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UNICEF Innovation

Community Approaches to Total Sanitation (CATS)


CATS is an umbrella term used by UNICEF sanitation practitioners to encompass a wide range of community-based sanitation programming. CATS focus on creating a social norm around sanitation behaviour and elimination open defecation. The strategy works well in creating the norm and countless villages have been declared “open defecation free”, resulting in families financing and building their own latrines. These constructed latrines are often basic, placing families on the “base of the sanitation ladder”.

Challenges to current model: 

These initial latrines built are often not considered hygienic and families are eventually expected to climb the sanitation ladder through the investment in improvements to their latrines.  WASH programmes promote (through social marketing campaigns) families to buy more durable and hygienic latrine components.  Unfortunately, the availability of appropriately designed and priced sanitation products is a challenge faced by many of the households targeted by UNICEF programming.   

UNICEF is therefore interested in exploring methods for engaging with a diverse set of private sector partners in order to promote the development of low-cost, fit-for-purpose sanitation products which can be made readily available at the community level.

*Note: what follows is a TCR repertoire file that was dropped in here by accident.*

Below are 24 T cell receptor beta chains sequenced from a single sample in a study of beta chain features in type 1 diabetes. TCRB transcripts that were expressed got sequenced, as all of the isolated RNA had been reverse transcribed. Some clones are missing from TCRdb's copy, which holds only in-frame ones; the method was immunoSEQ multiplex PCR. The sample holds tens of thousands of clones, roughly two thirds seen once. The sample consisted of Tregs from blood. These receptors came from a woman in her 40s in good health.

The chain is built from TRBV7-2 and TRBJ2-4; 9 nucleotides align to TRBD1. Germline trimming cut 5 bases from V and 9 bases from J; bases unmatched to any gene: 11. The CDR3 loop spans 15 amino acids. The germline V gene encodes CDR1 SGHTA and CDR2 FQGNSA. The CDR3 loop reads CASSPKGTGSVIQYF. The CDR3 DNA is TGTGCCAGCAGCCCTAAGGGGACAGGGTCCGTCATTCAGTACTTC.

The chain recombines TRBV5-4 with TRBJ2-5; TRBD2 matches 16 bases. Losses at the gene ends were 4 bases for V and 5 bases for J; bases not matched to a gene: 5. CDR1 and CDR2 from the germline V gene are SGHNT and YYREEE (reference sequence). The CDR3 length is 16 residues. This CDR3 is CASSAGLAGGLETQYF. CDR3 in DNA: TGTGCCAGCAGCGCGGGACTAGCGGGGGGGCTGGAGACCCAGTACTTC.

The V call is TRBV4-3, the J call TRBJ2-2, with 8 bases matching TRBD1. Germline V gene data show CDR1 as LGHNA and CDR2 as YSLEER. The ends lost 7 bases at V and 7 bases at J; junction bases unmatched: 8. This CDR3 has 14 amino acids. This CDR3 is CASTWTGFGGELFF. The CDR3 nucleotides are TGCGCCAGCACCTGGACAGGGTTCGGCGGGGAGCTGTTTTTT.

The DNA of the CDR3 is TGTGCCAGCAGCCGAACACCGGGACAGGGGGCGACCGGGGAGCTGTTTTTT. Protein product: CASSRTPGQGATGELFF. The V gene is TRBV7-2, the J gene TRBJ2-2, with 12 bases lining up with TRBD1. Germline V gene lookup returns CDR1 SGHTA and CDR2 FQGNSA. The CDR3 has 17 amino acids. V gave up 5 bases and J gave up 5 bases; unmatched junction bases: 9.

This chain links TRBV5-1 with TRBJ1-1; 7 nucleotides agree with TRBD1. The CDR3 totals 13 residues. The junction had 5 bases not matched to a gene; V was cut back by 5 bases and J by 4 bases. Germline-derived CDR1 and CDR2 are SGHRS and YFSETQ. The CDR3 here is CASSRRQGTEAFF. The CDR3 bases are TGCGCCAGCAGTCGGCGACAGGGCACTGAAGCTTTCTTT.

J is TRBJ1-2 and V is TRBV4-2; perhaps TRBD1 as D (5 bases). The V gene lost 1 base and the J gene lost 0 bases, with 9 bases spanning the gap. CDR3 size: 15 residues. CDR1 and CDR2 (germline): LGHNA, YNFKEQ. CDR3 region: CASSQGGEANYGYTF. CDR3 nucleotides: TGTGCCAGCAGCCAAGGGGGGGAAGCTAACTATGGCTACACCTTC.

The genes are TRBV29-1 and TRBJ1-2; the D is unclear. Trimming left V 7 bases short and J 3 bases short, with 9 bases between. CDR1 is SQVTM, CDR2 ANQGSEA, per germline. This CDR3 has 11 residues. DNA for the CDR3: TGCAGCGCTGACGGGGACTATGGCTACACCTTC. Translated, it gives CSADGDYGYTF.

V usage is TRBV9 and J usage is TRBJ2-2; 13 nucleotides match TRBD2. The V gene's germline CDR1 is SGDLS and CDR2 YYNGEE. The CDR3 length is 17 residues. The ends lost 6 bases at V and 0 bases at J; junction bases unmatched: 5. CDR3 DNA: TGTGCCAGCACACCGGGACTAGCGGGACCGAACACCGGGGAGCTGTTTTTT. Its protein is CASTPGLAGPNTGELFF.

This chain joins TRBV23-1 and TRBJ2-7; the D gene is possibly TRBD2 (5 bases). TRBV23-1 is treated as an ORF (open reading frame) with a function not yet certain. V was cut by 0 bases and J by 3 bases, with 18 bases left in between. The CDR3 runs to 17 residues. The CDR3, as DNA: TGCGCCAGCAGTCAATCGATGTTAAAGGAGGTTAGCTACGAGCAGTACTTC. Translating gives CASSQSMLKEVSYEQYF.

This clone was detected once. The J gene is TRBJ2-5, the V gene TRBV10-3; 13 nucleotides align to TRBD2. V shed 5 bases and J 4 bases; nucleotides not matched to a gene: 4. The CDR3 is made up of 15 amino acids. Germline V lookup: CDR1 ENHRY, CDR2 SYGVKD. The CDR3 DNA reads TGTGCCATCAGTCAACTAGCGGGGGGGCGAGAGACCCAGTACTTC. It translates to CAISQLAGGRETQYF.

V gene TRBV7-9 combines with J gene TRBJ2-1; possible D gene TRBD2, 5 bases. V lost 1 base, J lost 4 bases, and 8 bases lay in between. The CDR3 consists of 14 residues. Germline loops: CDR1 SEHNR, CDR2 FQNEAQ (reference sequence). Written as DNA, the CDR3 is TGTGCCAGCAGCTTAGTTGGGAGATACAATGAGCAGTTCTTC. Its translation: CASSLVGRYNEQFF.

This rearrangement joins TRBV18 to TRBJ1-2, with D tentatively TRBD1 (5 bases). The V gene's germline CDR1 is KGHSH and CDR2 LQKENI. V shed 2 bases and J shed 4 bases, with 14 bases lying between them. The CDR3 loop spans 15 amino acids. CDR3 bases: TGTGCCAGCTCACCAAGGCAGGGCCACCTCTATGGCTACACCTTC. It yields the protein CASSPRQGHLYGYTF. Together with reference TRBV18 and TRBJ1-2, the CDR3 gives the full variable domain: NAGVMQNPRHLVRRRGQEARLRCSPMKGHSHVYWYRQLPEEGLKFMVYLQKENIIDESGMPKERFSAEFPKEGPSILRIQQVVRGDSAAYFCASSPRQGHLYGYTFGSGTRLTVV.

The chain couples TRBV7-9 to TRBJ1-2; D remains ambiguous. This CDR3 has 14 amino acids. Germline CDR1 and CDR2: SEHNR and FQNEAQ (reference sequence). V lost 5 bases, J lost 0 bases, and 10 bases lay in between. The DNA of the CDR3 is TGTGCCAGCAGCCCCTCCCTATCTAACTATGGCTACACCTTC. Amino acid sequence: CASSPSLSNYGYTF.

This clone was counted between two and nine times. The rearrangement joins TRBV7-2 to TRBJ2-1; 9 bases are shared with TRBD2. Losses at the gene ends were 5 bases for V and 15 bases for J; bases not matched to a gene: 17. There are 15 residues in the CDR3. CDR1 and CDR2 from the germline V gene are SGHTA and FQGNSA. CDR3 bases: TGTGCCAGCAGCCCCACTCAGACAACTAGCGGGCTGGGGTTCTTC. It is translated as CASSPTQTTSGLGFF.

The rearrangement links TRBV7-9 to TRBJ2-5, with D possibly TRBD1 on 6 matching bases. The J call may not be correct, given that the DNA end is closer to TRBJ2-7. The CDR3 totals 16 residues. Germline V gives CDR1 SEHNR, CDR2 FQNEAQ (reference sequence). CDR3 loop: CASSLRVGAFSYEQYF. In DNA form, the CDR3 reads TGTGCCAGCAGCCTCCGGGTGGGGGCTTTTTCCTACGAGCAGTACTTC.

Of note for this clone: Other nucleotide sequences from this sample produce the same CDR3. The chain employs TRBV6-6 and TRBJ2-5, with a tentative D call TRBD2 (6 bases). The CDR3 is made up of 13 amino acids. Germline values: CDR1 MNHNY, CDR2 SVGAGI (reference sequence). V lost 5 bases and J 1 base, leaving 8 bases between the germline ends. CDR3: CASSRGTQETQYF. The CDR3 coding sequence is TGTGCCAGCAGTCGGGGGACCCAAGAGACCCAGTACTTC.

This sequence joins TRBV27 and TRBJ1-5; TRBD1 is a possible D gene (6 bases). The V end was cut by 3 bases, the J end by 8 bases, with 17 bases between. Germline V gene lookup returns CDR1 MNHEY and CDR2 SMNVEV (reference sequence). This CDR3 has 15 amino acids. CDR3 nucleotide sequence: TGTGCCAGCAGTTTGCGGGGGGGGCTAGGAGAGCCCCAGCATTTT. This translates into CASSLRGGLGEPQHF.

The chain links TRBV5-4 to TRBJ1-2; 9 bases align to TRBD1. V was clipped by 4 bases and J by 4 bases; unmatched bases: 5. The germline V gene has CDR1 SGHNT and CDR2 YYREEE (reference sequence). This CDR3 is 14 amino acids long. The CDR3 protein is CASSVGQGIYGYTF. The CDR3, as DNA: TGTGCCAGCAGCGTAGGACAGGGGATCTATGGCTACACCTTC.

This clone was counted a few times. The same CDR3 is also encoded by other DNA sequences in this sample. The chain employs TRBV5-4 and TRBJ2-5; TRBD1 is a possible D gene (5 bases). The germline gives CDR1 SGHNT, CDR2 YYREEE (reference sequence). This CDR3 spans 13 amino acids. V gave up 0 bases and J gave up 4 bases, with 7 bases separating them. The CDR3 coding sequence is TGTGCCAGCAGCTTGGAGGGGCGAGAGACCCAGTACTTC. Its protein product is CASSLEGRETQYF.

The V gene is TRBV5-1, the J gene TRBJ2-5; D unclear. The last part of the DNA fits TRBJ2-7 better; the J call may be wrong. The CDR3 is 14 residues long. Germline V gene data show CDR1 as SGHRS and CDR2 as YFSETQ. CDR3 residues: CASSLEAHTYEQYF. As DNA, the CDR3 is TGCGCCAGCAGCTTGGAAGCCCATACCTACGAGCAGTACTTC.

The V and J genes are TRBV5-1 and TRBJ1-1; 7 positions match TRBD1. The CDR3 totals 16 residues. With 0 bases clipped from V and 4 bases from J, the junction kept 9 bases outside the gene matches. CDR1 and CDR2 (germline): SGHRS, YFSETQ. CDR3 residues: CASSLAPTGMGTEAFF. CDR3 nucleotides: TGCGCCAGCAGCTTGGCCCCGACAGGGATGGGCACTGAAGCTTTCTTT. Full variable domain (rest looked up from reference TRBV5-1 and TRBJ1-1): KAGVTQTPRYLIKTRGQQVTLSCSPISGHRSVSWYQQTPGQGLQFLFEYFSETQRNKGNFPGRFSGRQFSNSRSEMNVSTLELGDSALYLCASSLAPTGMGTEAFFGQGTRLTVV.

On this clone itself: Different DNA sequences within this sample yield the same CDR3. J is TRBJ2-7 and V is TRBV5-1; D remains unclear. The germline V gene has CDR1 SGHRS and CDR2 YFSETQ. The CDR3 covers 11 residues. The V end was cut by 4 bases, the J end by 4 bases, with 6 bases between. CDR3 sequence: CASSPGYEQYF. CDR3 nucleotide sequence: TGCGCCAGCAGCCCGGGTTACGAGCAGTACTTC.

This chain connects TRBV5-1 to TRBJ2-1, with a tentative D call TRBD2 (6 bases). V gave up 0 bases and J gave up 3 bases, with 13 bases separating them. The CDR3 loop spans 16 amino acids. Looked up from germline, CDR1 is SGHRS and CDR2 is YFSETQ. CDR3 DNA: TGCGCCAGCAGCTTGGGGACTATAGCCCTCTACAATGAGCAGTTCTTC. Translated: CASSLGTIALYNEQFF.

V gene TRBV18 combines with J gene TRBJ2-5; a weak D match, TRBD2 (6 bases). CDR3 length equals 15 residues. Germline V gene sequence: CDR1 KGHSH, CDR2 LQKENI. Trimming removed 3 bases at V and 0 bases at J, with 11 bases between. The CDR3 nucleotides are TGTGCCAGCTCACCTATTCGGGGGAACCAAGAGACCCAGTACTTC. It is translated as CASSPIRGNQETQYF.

The UNICEF Eastern and Southern Africa Regional Office (ESARO) has recently engaged with a private sector partner to conduct market research and test improved sanitation products with end-users. The intended outcomes of the project are: 

1) Detailed market information on the needs of the “base of the pyramid” (including both functionality of the products and price point) in the region.

2) A more thorough understanding of sanitation marketing techniques and the supply chain for difficult–to-reach communities.

3) More appropriate and affordable sanitation products available on the local market for households to purchase. 

Purpose of project: 

This Innovation project aims to document and evaluate the ESARO project and subsequently replicate it in other regions and countries. UNICEF hopes to find more ways to offer its unique insights and field experience in order to support private sector to improve the design of sanitation products to the culturally specific needs of communities and households, and improve cost  and access to products which can be purchased directly by beneficiaries.




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